Taking Steps to Build a Community Energy Project
This guide has been designed to help guide you through the steps needed to build a successful community energy organisation capable of embarking on ambitious renewable energy projects.
It is the result of 30 years collective experience in growing community sustainability groups. It is informed by expert research and practice. We recommend that you follow the guide in a step by step basis as doing so will give your organisation strong foundations capable of making beneficial partnerships with policy makers, finance providers, state agencies and other stakeholders.
Steps Week by Week
The steps are taken in monthly increments – this is the ideal time between meetings: it enables members to take time, research ideas, make contacts, and avoid burnout.
To get the best value out of this guide, follow the steps and complete the progress forms as you go. They will help you give the best possible foundation to your community group.
Wk1 Inform friends and community of intention to form a committee.
Good community projects usually start with one person having one good idea. However, they don’t succeed if that’s where they remain. To grow a community organisation, that one person with the seed of a good idea has to build a network around themselves to help nurture that seed.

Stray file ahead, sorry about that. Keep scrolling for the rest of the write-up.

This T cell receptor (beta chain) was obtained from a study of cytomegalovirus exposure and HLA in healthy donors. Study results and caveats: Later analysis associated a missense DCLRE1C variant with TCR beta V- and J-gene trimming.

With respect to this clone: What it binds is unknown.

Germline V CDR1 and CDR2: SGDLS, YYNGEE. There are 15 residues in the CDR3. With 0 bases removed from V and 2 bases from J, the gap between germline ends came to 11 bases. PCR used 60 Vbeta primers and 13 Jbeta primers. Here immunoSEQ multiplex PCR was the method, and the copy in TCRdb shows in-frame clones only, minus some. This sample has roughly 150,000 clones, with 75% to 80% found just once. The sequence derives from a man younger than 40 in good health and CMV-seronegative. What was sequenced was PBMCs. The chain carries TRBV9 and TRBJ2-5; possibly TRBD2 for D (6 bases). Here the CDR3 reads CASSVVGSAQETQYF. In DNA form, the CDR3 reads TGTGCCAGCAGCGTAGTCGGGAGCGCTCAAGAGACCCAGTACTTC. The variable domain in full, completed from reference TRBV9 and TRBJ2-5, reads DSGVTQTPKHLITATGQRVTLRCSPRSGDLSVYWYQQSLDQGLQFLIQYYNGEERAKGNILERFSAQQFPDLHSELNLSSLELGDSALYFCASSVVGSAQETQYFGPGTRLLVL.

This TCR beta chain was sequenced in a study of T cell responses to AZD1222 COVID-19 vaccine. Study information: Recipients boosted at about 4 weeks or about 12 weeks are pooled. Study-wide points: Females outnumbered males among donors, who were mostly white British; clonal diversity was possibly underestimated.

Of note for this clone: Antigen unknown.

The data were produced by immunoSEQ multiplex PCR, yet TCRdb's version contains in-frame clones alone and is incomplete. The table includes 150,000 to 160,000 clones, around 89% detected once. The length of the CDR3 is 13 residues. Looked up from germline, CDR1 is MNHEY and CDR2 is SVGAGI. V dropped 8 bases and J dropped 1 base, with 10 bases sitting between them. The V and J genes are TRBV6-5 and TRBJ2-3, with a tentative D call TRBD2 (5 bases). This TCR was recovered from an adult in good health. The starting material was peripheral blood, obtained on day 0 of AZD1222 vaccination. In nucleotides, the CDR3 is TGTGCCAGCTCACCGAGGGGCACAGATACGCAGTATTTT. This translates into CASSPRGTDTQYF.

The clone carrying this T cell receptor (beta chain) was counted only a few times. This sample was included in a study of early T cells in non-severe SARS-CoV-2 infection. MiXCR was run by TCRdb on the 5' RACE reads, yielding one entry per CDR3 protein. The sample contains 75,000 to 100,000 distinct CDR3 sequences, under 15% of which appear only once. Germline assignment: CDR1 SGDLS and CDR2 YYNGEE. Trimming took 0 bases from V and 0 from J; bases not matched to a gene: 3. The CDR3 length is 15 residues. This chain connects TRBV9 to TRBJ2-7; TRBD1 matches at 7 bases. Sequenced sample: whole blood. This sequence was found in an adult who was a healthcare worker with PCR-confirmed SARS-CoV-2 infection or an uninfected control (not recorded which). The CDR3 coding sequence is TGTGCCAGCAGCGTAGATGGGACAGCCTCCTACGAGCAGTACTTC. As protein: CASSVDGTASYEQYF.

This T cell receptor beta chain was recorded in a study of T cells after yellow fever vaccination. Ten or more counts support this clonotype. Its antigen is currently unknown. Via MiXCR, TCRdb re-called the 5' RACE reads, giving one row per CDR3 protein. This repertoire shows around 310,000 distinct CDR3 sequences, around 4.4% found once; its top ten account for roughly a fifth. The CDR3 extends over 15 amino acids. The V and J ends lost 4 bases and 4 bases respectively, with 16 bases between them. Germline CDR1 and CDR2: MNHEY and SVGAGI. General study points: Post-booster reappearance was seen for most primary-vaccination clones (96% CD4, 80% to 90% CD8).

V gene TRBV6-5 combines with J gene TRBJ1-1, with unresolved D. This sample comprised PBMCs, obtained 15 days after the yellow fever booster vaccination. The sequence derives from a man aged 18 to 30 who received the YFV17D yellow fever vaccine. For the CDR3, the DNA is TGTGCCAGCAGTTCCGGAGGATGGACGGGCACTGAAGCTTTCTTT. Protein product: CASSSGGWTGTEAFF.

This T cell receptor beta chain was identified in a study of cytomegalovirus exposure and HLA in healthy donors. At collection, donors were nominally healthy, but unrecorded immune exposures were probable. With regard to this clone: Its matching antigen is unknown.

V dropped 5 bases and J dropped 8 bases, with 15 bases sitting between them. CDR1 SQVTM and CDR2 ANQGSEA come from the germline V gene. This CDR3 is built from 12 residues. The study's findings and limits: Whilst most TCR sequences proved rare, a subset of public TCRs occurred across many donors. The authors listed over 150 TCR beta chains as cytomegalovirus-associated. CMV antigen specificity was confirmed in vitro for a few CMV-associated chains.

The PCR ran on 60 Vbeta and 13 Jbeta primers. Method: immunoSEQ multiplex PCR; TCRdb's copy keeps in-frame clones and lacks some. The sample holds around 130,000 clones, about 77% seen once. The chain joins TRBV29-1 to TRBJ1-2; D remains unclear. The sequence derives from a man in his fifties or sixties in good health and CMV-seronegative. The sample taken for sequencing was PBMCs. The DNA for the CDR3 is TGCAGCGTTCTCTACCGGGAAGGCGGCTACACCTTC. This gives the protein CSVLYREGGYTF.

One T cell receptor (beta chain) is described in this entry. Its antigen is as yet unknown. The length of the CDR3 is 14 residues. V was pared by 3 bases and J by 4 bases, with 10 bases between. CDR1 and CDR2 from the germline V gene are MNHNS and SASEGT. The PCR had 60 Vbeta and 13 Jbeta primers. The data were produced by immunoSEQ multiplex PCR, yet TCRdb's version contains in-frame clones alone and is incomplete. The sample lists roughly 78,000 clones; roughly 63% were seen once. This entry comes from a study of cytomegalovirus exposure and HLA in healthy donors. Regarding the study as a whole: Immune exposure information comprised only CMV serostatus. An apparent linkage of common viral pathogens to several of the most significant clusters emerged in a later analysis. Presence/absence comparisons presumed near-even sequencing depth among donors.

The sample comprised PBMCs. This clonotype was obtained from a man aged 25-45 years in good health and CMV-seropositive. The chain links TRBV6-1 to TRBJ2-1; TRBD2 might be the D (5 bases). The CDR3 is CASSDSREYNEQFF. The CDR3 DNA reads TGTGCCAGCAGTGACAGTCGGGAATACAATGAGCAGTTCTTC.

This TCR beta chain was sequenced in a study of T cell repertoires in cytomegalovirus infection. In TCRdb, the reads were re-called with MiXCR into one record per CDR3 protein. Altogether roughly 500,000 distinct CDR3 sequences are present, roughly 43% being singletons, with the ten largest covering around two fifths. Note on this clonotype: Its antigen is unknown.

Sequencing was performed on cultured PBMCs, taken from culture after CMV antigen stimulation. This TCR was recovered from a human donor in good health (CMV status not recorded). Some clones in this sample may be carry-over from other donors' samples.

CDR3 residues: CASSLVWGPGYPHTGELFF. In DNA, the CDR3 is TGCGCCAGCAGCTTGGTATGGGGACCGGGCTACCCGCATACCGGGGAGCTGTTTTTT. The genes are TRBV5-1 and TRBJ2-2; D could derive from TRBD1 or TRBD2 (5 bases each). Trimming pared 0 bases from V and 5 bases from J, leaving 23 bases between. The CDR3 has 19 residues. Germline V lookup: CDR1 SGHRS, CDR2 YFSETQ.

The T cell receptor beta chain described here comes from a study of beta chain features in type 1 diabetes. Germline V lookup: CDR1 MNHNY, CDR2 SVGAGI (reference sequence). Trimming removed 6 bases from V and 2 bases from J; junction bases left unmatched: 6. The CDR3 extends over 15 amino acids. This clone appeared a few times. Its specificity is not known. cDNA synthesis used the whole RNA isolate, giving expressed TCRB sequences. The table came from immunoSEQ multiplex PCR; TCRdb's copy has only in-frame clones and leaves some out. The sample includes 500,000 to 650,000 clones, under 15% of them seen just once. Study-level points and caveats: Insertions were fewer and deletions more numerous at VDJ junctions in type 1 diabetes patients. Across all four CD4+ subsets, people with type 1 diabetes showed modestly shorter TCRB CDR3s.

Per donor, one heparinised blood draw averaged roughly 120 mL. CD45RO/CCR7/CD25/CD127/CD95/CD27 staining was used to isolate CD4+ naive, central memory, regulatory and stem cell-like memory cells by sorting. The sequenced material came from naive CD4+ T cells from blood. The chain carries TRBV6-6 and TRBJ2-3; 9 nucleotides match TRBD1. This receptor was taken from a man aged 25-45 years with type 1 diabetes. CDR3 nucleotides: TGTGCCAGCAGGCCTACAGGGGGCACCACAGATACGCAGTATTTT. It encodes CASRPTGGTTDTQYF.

Start simple, where you’re most likely to succeed. Explain the idea to friends and family: recruit them as allies, as partners in a growing project. Ask them for feedback, for new angles. Not everybody will want to get involved, but you can probably recruit two or three people to begin with. You need them to really commit however, this will likely be a fairly time-consuming and lengthy project. Their interest may drop off after a while, but you need to get them to agree to help out for at least a couple of months until things get moving. You need to be up front and say that you will be forming a steering committee.
Set a date for the first meeting of that committee. Arrange a suitable location (a room in a community hall is preferable because you will be establishing a contact there for the future), set out and agree an agenda and maximum meeting length (11/2 hours is more than enough)
Research the field:
Look at some good examples of successful community groups: https://www.sparkchange.ie/success-stories/ so that you can bring these stories to the first meeting. Share your research before the meeting – you don’t want to have a presentation, you want to have a discussion and come to decisions at the meeting.